Dear Editor: Keen to start your own business? Schools’ entrepreneurship competition begins

EPL Infrafred Sauna

Less than 12% of the over 2,000 students who have taken part in the four completed editions of the National Secondary School Entrepreneurship Competition (NSSEC) did not go on to start his/her own business.

This striking statistic was offered from a tracing study carried out by the organisers of the NSSEC, which, according to them, is the Caribbean’s biggest entrepreneurship competition. The same study suggests that less than two percent of the participants failed to find a positive impact on their business education as a result of their involvement in the competition.

Image: The National Secondary School Entrepreneurship Competition (NSSEC) is into its fifth edition in 2021.

The Competition is open to upper school students with an interest in entrepreneurship and trying to find a suitable career for themselves. It provides participants with ‘practical, hands-on experience’ while helping them to ‘develop their critical thinking skills and understand the importance of team work’ before they venture into the real world of work.

Students can learn more about the 5th edition of the competition and register for it by visiting the National Secondary School Entrepreneurship Competition website or by sending an email to They can also be found on Facebook, Instagram and LinkedIn.

More from Wired868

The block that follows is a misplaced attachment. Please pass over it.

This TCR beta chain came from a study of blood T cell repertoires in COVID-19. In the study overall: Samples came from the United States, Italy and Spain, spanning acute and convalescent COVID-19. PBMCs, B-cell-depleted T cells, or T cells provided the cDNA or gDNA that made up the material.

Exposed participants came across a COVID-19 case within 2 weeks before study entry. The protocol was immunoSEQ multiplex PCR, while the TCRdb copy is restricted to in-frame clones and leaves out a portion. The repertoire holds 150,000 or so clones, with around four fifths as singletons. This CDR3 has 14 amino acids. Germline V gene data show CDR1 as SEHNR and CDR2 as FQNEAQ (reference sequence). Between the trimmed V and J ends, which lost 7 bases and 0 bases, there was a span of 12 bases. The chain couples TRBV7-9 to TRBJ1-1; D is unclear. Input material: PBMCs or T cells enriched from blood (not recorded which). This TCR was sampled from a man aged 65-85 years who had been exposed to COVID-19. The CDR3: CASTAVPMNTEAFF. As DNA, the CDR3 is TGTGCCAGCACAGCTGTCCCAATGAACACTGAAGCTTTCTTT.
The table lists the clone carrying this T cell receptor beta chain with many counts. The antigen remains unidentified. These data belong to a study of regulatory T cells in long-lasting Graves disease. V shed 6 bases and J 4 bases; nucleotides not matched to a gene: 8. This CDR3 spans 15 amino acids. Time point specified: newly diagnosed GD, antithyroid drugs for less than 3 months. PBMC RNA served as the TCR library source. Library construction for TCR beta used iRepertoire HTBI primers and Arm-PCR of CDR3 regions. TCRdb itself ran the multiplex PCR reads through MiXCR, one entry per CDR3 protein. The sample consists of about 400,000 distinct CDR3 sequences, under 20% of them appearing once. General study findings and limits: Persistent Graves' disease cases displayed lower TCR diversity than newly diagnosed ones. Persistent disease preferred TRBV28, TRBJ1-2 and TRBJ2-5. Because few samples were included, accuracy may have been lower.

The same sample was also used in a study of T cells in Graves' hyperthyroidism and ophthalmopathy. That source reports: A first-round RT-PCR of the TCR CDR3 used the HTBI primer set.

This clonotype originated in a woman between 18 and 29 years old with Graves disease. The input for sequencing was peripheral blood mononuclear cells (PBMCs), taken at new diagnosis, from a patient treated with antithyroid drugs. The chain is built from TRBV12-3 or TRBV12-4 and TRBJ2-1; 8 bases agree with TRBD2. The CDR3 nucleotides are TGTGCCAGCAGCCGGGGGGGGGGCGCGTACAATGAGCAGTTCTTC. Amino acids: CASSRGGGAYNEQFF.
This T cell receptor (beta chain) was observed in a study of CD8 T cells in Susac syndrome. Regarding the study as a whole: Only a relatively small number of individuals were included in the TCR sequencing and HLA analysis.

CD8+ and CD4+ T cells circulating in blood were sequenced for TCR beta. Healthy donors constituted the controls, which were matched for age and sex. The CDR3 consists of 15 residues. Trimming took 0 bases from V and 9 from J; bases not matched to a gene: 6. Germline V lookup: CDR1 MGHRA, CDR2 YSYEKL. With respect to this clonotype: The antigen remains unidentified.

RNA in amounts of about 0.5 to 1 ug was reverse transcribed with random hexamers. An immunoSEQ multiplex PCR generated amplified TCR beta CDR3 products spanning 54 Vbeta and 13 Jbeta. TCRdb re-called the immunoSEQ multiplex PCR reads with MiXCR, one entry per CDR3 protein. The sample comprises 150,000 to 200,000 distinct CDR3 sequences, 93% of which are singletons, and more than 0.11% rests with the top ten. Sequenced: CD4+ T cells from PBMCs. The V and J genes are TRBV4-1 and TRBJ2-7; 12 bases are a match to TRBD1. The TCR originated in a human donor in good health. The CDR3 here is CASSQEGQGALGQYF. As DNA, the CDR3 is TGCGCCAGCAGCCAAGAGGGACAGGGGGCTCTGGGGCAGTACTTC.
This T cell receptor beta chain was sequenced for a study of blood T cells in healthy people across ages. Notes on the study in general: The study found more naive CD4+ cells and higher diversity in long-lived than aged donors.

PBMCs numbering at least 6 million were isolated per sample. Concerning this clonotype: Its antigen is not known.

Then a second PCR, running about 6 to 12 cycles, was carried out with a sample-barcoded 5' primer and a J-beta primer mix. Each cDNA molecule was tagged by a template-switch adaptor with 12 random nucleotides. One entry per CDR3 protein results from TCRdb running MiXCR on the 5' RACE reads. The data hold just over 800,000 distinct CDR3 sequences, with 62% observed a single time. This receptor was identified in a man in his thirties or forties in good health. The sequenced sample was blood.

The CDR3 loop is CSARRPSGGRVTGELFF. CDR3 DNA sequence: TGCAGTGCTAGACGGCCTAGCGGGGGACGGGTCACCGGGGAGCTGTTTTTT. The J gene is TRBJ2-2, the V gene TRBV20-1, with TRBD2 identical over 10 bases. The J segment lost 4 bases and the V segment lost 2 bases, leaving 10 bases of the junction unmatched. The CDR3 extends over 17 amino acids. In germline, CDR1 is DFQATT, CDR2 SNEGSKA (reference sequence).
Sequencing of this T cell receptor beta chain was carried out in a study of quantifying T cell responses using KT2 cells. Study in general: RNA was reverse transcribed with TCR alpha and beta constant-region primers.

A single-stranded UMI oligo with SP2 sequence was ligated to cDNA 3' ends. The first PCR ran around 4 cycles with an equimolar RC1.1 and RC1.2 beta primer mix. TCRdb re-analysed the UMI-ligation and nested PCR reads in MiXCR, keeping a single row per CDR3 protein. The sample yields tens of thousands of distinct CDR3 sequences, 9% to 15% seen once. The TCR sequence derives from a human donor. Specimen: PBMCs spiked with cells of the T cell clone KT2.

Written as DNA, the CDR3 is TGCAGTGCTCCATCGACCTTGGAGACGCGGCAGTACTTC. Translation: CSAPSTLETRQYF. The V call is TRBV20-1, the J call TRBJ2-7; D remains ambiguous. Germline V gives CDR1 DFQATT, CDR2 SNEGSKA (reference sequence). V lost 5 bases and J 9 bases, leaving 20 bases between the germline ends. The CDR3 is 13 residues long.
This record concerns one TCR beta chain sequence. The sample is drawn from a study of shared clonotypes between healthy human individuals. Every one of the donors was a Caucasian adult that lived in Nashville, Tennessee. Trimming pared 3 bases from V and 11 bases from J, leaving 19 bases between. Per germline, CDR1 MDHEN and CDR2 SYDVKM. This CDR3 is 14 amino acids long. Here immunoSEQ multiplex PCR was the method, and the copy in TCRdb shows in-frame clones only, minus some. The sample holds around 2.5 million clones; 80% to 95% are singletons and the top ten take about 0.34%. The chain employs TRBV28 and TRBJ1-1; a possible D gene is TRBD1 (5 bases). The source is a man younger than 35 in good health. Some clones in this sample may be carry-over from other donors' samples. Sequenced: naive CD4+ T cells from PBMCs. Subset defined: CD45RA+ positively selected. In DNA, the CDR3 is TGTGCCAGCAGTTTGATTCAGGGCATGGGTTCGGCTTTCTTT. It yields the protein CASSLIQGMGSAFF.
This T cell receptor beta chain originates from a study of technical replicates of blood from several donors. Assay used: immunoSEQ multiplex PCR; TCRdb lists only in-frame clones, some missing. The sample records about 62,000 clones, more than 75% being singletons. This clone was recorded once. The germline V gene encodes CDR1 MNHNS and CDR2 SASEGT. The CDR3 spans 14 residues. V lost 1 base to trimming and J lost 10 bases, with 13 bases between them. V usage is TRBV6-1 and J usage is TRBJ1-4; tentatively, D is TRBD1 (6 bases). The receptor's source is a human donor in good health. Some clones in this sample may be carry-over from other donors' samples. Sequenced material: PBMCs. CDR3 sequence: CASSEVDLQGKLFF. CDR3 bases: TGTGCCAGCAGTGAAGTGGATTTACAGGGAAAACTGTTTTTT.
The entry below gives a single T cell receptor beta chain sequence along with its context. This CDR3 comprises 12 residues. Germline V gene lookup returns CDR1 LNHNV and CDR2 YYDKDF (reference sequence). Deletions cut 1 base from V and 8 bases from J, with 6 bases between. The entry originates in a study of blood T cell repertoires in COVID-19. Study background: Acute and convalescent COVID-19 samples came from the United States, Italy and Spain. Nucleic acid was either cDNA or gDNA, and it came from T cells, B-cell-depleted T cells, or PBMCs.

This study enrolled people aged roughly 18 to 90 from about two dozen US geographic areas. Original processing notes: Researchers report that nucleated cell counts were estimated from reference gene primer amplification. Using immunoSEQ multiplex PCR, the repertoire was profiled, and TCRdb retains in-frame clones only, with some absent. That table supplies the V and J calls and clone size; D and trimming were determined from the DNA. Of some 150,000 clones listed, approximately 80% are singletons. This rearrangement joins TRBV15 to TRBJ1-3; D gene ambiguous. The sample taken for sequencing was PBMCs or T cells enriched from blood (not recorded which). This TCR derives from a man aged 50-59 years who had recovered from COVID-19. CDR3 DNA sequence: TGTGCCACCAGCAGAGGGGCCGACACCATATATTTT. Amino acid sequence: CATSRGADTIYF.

Noble: Wait Dorothy, wait; meaningless talk blows our future away

This week saw the eruption of meaningless narratives that do not help us to become the best we can be. Read more

Noble: Dimming The Light of the West; pondering The UWI’s future

There is an exquisite Jamaican saying: “When dog have money, him buy cheese.” That is most applicable to our national Read more

Dear Editor: Enlightened Trinity College students taught nation a valuable lesson

“[…] Some of our citizens, unfortunately, seem to hold the view that the natural hair type of students of African Read more

MoE passes National School Hair Code, students allowed new range of hairstyles

Schools can no longer penalise students with “locs, twists, plaits, afros, cornrows, weaves or braids” thanks to a new “National Read more

Vaneisa: Indifference has a cost; public servants must serve the people

Boorish, sexist, callous and unsympathetic responses to complaints sum up the way the public generally feels treated when they approach Read more

Noble: T&T’s Education system still broken after 60 years—and all we hear is “Yada! Yada! Yada!”

In the long-running comedy series, Seinfeld, the phrase “yada, yada, yada” became popularised. Marcy, a character, used the expression to Read more

About Letters to the Editor

Letters to the Editor
Want to share your thoughts with Wired868? Email us at Please keep your letter between 300 to 600 words and be sure to read it over first for typos and punctuation. We don't publish anonymously unless there is a good reason, such as an obvious threat of harassment or job loss.

Check Also

Vaneisa: Teaching our history to younger generation would enrich our societies

Discovering Frank Worrell through a comic book was a powerful moment in my primary school …

Leave a Reply

Your email address will not be published. Required fields are marked *

This site uses Akismet to reduce spam. Learn how your comment data is processed.